A man is vaccinated while in his car at the UC San Diego Health super station downtown. Courtesy County News Center

San Diego County public health officials said Wednesday a shortage of vaccine has limited doses to 10,000 per day — half of what could be administered.

Supervisor Nathan Fletcher told a news briefing that the county now has 19 vaccination sites in operation with a capacity of more than 20,000 shots a day.

“The problem that we have now is our efforts have far outpaced the supply of vaccines,” he said. “If those supplies increase, we are poised and ready and can quickly ramp up.”

He said that by mid February, the county would be able to administer as many as 30,000 doses a day, “but the limiting factor is the supply.”

Fletcher said the county has been shipped 586,325 doses to date and administered 357,507 doses, with 10.2% of the county population having received at least one shot and 2.0% fully vaccinated.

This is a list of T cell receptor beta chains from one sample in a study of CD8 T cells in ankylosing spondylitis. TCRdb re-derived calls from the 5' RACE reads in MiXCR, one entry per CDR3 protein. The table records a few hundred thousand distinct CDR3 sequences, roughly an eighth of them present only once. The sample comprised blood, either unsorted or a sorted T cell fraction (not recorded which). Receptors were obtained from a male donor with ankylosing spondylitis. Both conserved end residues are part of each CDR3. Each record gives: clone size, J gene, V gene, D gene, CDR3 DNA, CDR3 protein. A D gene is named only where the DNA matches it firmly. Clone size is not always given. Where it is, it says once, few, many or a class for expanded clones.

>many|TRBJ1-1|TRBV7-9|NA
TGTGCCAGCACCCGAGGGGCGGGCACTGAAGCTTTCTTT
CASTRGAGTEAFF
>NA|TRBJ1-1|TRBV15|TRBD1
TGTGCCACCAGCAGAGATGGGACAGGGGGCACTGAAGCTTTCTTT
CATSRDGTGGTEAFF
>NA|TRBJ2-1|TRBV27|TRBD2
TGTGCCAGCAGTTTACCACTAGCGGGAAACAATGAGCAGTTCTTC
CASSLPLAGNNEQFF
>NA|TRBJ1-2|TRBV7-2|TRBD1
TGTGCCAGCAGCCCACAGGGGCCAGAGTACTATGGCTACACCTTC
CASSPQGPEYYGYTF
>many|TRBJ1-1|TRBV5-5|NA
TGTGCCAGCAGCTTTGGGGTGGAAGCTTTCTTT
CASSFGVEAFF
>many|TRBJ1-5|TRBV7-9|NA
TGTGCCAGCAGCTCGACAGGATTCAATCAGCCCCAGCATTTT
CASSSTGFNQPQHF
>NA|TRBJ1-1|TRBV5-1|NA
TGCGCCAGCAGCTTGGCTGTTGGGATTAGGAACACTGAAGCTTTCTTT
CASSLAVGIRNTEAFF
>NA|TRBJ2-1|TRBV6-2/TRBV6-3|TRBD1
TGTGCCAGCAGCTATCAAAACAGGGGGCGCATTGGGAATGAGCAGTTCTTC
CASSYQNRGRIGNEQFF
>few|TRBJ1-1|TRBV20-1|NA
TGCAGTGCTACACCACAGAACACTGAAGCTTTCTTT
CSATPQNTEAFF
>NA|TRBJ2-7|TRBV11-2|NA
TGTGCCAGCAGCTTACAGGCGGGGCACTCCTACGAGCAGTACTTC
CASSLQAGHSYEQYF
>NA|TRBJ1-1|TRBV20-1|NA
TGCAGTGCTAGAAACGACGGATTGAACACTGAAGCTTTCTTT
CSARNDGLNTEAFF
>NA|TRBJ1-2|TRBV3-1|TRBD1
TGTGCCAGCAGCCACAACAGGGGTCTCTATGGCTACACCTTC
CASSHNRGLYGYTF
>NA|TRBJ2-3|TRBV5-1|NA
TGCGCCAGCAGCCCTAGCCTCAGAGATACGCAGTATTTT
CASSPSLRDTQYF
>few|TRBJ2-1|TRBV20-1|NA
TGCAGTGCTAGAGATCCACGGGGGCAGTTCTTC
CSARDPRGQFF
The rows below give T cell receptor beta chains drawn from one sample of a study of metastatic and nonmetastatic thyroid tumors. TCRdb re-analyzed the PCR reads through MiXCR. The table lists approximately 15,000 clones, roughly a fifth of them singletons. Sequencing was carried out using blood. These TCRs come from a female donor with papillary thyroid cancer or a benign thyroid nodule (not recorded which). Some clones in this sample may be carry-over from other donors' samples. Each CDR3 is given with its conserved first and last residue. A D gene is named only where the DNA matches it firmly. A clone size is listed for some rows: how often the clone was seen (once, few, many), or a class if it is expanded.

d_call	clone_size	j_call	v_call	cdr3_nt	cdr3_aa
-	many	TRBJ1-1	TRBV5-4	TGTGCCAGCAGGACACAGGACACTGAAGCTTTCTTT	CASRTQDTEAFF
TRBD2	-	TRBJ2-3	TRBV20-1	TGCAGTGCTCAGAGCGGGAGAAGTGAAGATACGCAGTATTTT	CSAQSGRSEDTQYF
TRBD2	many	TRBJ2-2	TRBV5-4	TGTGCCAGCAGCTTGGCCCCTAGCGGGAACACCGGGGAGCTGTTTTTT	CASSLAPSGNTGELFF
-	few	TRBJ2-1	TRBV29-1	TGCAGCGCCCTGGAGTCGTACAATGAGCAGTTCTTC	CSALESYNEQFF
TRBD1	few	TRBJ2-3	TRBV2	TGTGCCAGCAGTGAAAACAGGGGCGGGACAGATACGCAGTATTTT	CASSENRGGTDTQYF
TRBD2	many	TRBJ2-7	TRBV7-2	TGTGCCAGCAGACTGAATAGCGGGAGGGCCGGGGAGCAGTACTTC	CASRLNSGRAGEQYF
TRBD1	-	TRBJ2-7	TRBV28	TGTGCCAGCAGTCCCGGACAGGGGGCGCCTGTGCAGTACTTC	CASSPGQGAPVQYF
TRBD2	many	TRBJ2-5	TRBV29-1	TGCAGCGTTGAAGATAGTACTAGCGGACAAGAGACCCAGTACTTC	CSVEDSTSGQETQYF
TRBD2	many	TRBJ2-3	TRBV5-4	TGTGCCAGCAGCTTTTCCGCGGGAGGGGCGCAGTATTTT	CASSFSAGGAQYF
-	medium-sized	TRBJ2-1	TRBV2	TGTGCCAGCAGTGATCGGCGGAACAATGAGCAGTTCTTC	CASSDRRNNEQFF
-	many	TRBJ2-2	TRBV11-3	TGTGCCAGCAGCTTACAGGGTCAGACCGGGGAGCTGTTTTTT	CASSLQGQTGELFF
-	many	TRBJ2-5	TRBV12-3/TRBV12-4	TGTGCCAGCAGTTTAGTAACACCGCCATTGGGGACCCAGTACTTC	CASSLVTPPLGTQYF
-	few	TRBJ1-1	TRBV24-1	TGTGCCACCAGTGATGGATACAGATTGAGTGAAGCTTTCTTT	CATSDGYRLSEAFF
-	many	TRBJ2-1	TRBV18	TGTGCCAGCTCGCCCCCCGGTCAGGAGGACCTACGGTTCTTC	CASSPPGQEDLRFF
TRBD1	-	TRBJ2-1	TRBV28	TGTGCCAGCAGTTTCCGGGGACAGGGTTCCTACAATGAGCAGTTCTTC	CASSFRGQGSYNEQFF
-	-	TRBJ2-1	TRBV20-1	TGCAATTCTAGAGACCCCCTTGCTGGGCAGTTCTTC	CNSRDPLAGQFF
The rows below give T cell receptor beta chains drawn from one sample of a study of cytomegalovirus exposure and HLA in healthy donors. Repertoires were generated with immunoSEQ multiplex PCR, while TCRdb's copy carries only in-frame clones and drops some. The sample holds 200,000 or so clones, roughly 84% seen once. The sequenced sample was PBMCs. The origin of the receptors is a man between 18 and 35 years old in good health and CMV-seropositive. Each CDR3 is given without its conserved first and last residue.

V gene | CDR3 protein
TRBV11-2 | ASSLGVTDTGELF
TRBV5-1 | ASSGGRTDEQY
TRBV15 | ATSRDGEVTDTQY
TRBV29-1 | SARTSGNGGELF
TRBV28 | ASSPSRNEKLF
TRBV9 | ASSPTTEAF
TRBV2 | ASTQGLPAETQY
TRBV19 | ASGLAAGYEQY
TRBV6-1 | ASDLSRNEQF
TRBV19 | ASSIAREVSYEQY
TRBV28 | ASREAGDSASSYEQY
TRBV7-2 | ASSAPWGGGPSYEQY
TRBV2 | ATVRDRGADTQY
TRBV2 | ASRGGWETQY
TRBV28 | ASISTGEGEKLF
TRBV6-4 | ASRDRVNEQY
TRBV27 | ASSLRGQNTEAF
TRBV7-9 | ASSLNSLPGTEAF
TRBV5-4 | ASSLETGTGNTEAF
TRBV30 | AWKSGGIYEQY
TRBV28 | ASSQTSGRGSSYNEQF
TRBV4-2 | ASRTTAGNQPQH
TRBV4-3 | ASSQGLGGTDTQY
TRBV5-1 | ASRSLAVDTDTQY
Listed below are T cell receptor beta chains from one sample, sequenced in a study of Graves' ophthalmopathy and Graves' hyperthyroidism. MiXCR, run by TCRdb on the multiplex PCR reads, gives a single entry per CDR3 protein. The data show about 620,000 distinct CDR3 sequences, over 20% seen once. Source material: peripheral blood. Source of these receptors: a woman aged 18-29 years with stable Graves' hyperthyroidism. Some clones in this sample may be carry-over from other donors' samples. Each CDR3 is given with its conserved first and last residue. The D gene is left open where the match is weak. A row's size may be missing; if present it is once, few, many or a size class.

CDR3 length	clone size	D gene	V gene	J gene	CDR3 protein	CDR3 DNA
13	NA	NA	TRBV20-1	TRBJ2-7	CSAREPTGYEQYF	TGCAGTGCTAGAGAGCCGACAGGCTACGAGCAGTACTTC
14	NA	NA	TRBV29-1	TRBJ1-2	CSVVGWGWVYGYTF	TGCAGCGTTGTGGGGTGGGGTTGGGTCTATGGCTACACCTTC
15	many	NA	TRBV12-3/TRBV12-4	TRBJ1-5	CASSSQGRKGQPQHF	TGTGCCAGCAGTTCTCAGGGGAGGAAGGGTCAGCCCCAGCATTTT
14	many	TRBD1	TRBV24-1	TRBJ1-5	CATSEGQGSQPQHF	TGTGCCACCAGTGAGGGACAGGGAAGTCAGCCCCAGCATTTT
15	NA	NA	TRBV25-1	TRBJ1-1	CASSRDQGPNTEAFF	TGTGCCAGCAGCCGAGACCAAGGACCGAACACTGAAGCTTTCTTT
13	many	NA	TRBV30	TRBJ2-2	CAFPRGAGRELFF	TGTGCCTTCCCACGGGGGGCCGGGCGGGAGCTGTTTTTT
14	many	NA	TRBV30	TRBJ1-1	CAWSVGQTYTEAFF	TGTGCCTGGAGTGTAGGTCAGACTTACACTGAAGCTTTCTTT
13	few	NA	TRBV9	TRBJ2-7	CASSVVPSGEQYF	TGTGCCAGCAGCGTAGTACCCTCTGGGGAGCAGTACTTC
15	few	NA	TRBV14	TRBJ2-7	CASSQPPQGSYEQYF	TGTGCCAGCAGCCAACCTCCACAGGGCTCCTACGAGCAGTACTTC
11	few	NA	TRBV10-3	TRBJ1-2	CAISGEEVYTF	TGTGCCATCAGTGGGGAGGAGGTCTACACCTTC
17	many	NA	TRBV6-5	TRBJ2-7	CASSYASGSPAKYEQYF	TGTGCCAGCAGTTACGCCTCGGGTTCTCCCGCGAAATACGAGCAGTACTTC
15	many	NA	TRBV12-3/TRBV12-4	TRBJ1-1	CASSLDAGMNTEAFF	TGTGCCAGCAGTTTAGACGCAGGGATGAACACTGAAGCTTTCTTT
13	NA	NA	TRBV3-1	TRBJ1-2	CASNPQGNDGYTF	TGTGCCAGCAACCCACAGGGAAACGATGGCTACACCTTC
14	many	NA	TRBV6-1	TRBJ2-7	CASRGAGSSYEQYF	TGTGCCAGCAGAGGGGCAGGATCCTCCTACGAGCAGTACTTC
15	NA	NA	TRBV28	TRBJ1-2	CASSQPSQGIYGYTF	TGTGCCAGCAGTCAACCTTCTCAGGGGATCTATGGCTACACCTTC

He said the lack of vaccine is the principle reason why it is difficult to schedule an appointment at one of the county sites.

“Because of this, we only make appointments available for vaccines we have or are confident are coming,” he said. “We don’t want to cancel an appointment.”

He added that as soon as the number of appointment requests from residents 65 and older begins to decline, the county will open appointments to younger people.

Despite the the limited supply, he said San Diego County ranks second in California after Contra Costa County in the percentage of population that has received at least one dose.

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